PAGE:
But Afghans are running much of the show now. As an example, Griffin cited the 15,000 soldiers with 111th Capital Division. “There are no U.S. advisers at any of their bases,” he said. “None. It’s completely run by the Afghans. We get out on the road in our armored NTVs [non-tactical vehicles, or armored SUVs] and I’m driving around and all these checkpoints, these military checkpoints, police checkpoints, it’s all Afghan. You never see an American soldier anywhere.”
That may be an overstatement, but there is no question that U.S. troops are less visible now, their numbers having dropped to nearly a third of the peak number of 100,000-plus who were in Afghanistan in 2011. As their numbers have dropped, U.S. forces have taken on a reduced role in security operations. The combat mission of the U.S. and its allies is supposed to end this year, but press reports indicate that military officials want to have a residual force of about 10,000 U.S. troops in Afghanistan for some time afterward. Achieving that goal appears to depend largely on the existence of a security agreement not yet in place between the U.S. and Afghanistan.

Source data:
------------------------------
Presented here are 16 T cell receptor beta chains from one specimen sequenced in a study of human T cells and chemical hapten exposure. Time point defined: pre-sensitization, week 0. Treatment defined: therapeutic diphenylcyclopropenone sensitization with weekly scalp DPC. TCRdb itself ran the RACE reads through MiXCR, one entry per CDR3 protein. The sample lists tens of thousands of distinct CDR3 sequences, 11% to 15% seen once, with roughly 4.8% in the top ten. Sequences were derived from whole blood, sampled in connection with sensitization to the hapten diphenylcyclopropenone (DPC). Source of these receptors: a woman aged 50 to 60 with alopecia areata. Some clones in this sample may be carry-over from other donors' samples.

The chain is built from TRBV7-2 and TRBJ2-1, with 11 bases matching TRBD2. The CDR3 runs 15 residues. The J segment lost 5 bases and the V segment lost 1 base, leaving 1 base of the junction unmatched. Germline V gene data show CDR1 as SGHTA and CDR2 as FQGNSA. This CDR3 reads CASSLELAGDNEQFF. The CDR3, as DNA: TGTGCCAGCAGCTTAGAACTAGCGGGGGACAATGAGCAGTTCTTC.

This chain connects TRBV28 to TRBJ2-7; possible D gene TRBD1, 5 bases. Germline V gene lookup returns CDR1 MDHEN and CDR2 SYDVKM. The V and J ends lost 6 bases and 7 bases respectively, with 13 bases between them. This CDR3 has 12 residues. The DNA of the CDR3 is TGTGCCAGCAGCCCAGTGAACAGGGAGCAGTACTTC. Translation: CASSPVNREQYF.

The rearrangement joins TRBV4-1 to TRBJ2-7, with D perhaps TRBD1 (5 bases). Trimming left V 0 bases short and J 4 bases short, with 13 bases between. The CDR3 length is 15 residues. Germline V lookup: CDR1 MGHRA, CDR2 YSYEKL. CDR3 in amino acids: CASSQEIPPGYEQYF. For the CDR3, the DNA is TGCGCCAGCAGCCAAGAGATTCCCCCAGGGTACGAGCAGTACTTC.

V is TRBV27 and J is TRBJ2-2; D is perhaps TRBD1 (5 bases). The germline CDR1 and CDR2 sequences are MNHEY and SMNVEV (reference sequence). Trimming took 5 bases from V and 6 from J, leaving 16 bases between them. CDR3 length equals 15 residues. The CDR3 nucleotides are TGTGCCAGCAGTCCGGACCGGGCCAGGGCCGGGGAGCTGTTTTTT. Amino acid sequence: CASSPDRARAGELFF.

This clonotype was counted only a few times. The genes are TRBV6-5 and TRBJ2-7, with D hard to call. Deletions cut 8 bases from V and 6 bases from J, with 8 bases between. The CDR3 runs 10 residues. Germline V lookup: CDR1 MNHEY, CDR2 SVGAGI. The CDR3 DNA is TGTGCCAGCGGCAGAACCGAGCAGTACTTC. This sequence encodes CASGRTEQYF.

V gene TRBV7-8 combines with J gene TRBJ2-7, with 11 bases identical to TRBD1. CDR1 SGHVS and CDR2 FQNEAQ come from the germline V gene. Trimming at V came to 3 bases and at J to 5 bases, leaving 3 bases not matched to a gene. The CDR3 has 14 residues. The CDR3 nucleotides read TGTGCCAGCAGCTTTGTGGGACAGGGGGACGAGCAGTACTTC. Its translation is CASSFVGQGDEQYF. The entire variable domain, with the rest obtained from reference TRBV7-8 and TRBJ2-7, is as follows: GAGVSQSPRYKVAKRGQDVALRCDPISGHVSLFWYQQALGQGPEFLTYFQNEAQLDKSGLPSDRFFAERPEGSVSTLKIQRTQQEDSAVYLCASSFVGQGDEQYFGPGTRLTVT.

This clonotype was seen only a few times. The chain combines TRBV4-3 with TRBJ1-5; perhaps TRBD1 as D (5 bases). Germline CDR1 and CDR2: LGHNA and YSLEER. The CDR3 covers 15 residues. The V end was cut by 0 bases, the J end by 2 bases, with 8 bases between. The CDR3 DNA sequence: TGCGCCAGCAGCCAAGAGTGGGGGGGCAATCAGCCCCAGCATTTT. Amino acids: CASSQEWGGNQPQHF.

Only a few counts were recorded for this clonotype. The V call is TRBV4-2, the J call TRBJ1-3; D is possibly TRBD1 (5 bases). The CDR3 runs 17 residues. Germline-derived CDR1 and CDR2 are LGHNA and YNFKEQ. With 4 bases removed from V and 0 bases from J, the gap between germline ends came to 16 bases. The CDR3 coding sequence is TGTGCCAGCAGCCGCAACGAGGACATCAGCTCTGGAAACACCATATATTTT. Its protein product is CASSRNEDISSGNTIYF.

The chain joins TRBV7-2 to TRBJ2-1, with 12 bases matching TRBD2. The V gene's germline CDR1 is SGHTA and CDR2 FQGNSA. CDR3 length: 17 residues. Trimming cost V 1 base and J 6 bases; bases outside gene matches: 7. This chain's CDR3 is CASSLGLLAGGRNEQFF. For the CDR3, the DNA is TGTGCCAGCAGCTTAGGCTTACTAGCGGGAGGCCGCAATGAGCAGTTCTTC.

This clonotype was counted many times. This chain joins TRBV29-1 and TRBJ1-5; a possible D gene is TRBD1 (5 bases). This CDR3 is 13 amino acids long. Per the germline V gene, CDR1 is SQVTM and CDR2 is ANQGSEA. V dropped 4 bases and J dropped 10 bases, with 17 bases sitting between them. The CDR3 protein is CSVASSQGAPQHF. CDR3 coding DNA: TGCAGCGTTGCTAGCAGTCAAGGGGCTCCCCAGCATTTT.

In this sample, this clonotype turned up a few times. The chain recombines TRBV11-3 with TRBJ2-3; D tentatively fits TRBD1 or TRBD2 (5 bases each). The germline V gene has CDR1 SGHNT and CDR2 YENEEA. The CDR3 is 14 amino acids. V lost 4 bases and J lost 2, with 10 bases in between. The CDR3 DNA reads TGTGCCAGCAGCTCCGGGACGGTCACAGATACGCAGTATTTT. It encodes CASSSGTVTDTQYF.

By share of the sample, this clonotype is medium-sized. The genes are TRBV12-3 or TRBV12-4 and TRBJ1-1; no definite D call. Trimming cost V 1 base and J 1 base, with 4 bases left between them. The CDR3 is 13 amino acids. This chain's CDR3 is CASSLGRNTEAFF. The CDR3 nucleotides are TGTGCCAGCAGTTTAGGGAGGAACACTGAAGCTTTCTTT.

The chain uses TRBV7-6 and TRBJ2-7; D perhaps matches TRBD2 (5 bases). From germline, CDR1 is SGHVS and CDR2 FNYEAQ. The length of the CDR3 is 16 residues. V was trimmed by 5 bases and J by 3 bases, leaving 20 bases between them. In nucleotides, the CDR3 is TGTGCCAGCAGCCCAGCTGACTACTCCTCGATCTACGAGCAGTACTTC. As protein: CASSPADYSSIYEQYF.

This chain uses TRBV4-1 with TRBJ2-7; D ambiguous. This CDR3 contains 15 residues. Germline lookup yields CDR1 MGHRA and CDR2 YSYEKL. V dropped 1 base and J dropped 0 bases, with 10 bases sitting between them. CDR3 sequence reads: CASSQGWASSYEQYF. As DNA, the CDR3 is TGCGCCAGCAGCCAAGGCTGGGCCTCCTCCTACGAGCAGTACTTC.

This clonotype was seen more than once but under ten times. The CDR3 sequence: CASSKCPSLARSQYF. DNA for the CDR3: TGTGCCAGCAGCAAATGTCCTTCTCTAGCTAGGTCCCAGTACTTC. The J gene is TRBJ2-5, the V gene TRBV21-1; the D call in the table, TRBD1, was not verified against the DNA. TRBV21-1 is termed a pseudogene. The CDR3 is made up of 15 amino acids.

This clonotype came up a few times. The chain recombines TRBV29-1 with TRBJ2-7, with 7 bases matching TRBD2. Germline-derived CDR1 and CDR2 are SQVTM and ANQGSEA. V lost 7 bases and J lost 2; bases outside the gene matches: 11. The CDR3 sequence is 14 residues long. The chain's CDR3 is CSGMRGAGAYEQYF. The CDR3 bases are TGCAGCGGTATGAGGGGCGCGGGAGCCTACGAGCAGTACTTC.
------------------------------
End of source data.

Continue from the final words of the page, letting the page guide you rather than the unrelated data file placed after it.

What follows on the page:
As of Jan. 24, according to Pentagon figures, 2,170 U.S. service members have died in Afghanistan or in areas considered part of the same campaign, dubbed Operation Enduring Freedom, in a decade or so of war. Nearly 19,600 have been wounded in action. Figures compiled by the Alabama Department of Veterans Affairs list 38 service members with Alabama ties among the dead, the youngest 18, the oldest 58. A website, iCasualties.org, lists 181 Alabamians among the wounded. CIA agent Mike Spann, who grew up in Winfield in northwest Alabama, was killed in Afghanistan on Nov. 25, 2011.
Griffin said training that U.S. and its allies are providing the Afghan military is no longer at the small unit level, which was the kind that he was doing in 2005-06, but at higher levels, with a focus on logistics and what he calls “heavy level” maintenance.
U.S. troops take it for granted that when their equipment breaks, someone will fix it, Griffin said. “We have soldiers that can pull an engine,” he said. “We have good spare parts and pipelines and training and accountability of inventories and they [Afghans] are still trying to figure that out. You know, an army that can’t get spare parts, that can’t repair their equipment in a timely manner…that army’s going to lose. The helicopters will go down, their trucks can’t get ammo and can’t get food.